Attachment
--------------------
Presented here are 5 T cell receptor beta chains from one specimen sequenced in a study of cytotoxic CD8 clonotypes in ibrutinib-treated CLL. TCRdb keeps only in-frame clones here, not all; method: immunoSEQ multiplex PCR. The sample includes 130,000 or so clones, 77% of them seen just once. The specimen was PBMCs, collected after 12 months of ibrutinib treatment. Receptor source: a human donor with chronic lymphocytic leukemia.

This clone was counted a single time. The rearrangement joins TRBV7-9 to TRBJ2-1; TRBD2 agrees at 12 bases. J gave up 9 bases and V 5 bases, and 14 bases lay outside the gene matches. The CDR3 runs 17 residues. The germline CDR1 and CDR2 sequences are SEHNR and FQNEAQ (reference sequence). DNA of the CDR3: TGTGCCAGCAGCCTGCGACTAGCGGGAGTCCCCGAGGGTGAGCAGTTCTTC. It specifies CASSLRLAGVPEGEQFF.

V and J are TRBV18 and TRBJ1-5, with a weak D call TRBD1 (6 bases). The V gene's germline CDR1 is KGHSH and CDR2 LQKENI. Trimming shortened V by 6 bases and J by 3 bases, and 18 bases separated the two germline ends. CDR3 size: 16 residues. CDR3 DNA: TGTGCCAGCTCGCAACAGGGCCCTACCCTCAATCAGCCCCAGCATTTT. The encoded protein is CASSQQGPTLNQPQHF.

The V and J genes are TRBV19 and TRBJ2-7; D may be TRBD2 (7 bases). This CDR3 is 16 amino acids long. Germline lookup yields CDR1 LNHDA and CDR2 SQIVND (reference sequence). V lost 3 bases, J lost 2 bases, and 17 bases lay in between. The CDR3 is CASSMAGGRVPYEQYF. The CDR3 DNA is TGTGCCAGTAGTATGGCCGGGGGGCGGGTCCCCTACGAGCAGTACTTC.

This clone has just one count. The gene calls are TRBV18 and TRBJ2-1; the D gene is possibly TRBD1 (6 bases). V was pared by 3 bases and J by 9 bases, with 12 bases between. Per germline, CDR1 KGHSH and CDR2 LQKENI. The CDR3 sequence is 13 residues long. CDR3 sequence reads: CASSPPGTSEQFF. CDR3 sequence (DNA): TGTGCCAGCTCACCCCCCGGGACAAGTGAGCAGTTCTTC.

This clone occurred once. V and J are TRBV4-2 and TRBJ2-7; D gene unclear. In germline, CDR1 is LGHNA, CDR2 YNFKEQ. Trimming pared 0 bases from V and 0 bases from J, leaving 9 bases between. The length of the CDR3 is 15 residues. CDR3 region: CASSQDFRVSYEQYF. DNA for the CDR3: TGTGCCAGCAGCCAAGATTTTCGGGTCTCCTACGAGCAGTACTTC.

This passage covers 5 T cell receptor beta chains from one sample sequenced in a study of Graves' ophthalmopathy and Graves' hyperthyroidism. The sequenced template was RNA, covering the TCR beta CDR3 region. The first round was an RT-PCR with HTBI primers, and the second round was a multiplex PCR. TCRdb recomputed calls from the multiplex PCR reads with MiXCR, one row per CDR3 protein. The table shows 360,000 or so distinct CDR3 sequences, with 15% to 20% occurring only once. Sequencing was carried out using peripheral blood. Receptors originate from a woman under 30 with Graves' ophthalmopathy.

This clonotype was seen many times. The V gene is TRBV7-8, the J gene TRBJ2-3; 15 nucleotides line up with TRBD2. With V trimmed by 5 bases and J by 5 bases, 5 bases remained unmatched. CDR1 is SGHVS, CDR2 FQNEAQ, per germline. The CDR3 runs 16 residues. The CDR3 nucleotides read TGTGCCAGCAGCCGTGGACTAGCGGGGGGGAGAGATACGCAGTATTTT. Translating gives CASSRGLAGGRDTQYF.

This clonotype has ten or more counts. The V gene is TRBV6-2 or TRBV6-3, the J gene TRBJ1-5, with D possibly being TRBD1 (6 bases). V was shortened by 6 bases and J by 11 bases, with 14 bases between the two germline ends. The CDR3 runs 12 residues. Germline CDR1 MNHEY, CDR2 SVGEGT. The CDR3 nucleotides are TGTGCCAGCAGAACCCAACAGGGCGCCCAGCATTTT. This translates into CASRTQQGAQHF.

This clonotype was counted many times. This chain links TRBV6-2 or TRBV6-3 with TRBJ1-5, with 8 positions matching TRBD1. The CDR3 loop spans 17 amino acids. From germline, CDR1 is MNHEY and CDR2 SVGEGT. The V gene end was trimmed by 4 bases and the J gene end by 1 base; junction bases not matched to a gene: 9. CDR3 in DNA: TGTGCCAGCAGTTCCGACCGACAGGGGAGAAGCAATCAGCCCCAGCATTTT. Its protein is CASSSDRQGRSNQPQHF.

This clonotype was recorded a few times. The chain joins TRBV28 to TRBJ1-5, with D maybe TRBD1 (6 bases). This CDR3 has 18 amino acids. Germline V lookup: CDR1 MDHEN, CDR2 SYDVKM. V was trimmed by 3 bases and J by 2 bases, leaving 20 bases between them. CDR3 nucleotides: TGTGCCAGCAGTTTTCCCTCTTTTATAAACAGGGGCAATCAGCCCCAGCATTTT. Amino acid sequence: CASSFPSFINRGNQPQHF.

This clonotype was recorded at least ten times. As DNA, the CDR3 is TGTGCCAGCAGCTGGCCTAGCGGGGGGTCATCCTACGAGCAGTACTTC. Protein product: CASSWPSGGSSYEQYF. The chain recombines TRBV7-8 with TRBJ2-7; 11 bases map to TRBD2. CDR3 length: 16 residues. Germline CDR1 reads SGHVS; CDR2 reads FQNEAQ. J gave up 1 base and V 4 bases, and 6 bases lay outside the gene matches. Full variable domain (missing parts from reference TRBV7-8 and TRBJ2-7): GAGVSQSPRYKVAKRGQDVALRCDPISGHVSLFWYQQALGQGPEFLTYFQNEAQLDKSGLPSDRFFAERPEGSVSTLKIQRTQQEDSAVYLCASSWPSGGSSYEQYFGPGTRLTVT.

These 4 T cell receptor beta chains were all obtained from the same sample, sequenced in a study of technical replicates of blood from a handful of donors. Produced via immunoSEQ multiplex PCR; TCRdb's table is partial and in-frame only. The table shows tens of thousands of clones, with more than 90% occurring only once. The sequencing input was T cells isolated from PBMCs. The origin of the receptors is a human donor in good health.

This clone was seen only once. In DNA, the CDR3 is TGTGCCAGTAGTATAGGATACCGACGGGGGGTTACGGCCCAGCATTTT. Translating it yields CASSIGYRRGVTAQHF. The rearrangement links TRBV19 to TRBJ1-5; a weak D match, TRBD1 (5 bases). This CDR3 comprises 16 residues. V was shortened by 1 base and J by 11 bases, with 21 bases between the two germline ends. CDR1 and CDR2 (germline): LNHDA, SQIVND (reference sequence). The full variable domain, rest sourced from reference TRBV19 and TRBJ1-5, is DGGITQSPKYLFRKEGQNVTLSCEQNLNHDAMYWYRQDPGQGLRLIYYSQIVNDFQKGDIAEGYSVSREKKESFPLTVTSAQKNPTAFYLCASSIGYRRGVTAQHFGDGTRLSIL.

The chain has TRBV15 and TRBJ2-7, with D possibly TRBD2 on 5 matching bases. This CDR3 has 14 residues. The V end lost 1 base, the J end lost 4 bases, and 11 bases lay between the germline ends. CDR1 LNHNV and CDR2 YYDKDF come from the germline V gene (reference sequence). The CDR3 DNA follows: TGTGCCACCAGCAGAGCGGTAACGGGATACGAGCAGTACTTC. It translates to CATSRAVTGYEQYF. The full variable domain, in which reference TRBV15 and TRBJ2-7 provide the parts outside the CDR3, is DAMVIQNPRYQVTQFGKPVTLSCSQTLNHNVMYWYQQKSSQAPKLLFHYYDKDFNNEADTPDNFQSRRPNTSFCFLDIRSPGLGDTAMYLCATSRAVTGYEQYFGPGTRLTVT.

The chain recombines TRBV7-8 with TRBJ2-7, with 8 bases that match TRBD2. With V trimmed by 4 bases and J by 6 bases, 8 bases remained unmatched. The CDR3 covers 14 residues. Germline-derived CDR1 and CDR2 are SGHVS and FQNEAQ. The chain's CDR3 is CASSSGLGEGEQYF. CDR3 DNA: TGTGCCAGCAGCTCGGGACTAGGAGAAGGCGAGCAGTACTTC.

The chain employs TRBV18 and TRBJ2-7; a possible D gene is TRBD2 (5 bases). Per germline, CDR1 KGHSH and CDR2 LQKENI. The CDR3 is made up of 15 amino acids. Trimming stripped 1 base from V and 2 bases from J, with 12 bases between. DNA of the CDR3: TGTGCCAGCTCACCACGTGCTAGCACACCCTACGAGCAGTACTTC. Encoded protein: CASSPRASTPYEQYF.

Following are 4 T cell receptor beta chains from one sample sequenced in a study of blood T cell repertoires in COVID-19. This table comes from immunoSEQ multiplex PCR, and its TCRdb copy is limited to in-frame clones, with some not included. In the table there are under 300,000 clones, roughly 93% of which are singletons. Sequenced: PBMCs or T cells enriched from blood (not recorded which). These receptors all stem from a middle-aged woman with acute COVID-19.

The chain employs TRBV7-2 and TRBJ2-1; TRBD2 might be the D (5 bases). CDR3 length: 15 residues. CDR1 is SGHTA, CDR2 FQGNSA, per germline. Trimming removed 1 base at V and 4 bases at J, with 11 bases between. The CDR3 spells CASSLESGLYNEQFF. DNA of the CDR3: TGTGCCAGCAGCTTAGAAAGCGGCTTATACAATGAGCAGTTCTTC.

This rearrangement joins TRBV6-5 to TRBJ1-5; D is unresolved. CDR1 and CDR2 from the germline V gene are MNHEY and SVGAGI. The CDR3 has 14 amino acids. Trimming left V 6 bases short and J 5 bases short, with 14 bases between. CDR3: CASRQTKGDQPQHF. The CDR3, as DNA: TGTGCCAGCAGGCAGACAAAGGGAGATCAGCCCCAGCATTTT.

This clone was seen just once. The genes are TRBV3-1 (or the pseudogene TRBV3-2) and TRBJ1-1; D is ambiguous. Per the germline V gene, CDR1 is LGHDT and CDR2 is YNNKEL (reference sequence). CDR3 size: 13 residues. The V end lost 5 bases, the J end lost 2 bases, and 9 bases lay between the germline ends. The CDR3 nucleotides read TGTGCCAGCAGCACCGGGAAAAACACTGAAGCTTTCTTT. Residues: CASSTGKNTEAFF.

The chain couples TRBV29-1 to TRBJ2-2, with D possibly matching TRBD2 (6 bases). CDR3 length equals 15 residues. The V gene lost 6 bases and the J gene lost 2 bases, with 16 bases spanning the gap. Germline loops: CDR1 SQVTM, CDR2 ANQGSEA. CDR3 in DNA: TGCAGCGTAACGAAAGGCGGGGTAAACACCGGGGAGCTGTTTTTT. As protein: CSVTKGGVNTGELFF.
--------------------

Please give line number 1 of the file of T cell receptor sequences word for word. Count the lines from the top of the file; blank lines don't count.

Presented here are 5 T cell receptor beta chains from one specimen sequenced in a study of cytotoxic CD8 clonotypes in ibrutinib-treated CLL. TCRdb keeps only in-frame clones here, not all; method: immunoSEQ multiplex PCR. The sample includes 130,000 or so clones, 77% of them seen just once. The specimen was PBMCs, collected after 12 months of ibrutinib treatment. Receptor source: a human donor with chronic lymphocytic leukemia.